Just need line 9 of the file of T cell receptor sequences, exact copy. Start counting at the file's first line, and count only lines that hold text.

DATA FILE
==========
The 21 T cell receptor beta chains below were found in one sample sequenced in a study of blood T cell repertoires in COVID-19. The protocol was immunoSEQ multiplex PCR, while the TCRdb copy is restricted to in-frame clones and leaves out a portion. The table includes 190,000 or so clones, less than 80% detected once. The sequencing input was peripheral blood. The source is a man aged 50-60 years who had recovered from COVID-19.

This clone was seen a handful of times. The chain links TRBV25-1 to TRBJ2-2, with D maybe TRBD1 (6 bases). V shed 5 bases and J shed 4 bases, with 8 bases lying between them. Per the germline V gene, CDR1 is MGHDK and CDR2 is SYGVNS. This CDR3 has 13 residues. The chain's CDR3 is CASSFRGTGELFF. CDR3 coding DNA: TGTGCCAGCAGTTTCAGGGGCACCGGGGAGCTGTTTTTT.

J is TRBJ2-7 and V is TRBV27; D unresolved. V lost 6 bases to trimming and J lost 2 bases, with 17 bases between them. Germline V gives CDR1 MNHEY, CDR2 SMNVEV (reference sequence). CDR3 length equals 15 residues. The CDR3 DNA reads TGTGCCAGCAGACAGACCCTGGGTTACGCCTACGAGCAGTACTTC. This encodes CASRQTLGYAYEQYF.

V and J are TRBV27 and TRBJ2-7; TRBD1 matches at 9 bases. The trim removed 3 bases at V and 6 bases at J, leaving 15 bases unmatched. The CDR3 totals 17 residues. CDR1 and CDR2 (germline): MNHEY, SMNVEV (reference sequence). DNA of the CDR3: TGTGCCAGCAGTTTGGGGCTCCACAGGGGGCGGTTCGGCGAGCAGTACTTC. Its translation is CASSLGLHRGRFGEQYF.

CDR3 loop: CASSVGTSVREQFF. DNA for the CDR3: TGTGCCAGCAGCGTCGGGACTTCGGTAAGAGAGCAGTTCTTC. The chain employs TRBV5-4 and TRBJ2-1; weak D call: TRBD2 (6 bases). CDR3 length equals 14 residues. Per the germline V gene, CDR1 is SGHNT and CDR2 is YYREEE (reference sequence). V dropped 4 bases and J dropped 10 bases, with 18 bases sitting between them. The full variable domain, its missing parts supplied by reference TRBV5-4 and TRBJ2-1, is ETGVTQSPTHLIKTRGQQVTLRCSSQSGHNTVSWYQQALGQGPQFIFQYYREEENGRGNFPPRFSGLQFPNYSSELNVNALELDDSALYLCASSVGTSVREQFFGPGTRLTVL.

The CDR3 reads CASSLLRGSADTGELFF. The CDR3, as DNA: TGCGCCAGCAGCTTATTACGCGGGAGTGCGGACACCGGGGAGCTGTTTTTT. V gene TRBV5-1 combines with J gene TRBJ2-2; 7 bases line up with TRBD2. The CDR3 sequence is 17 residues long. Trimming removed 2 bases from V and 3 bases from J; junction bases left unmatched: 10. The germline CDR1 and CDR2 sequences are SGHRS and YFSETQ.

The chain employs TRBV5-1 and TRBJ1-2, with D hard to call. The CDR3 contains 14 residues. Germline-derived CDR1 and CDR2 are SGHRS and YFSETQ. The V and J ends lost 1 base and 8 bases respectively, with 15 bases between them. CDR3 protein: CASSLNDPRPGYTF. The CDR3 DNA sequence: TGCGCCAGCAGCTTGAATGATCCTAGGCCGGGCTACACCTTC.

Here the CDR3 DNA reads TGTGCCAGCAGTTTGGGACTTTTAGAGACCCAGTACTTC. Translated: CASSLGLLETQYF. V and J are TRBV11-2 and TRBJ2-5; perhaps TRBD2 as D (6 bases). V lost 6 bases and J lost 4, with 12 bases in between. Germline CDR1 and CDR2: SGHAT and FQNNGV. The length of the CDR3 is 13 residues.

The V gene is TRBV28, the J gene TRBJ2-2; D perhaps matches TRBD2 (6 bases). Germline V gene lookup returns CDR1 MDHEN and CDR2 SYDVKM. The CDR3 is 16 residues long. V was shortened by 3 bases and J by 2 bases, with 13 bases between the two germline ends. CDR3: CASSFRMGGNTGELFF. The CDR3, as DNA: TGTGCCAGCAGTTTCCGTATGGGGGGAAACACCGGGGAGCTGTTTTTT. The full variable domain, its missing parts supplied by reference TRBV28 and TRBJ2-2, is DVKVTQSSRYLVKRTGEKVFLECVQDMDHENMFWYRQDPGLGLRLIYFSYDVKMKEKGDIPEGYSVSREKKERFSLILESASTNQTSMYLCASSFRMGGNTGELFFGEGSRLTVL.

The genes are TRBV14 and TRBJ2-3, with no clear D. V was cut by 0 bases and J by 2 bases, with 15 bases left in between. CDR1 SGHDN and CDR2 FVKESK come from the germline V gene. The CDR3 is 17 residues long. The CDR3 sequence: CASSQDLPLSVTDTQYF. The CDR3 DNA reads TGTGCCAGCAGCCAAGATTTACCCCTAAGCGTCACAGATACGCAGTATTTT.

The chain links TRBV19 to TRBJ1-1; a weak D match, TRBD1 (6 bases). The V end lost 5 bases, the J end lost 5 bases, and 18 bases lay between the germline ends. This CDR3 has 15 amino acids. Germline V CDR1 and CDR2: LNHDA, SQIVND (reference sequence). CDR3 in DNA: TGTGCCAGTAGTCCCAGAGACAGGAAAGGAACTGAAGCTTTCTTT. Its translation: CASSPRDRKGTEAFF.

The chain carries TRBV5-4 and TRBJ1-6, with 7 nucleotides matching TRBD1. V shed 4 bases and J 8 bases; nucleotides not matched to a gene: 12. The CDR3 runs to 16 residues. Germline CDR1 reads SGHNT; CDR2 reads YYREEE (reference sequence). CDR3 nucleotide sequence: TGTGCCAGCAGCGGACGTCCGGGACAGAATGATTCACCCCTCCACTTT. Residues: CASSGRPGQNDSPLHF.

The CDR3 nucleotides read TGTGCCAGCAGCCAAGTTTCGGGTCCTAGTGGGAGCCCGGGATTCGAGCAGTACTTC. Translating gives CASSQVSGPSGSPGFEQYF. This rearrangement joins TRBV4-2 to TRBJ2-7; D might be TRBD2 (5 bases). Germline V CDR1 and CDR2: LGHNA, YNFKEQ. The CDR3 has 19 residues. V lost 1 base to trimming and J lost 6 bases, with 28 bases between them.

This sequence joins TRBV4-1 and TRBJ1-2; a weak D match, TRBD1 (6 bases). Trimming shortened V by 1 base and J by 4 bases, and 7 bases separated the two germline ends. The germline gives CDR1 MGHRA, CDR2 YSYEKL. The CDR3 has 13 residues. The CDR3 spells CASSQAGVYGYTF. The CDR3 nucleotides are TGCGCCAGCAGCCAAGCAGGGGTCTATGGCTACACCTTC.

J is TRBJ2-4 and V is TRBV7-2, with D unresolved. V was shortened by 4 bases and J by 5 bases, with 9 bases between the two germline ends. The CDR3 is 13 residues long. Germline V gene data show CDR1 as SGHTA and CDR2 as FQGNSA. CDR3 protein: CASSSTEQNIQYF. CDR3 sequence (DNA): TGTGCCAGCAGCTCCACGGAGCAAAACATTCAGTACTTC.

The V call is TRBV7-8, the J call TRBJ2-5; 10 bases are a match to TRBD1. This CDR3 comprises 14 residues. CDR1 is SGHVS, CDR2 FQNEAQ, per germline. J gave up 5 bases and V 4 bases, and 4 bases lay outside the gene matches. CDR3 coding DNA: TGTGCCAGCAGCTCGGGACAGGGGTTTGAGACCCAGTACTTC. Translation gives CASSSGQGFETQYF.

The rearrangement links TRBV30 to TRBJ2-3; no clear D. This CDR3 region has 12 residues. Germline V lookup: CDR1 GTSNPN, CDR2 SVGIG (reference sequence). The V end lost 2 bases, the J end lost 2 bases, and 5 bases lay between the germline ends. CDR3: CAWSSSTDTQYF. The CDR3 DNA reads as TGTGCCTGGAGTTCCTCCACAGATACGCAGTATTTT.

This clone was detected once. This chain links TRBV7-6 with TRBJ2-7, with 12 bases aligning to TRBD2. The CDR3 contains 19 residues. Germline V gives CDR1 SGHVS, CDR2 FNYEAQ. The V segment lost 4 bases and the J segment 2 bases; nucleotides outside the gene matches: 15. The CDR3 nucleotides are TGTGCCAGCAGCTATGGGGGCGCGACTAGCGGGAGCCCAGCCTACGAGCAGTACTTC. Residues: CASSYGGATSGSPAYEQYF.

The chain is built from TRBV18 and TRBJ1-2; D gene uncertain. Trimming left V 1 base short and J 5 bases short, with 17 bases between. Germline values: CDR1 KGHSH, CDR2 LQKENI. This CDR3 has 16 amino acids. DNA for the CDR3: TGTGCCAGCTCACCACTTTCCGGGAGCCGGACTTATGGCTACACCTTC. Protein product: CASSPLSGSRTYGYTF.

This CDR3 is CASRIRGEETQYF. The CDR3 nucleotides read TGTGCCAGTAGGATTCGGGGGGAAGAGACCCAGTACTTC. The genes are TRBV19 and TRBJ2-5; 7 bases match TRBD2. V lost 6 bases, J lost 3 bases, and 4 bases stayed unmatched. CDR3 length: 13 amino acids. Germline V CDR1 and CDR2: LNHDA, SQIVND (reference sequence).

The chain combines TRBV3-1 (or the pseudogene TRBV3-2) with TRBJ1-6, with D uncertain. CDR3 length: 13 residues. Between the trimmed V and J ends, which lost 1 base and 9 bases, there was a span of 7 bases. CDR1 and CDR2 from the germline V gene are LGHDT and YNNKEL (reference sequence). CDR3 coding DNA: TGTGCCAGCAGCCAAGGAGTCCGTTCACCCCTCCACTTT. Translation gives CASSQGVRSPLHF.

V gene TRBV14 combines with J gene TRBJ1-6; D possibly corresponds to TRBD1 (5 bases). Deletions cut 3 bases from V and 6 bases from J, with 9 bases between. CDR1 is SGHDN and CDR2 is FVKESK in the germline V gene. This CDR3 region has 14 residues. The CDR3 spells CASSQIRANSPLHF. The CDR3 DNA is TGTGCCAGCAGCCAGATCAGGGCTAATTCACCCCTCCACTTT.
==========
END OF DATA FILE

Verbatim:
The V gene is TRBV28, the J gene TRBJ2-2; D perhaps matches TRBD2 (6 bases). Germline V gene lookup returns CDR1 MDHEN and CDR2 SYDVKM. The CDR3 is 16 residues long. V was shortened by 3 bases and J by 2 bases, with 13 bases between the two germline ends. CDR3: CASSFRMGGNTGELFF. The CDR3, as DNA: TGTGCCAGCAGTTTCCGTATGGGGGGAAACACCGGGGAGCTGTTTTTT. The full variable domain, its missing parts supplied by reference TRBV28 and TRBJ2-2, is DVKVTQSSRYLVKRTGEKVFLECVQDMDHENMFWYRQDPGLGLRLIYFSYDVKMKEKGDIPEGYSVSREKKERFSLILESASTNQTSMYLCASSFRMGGNTGELFFGEGSRLTVL.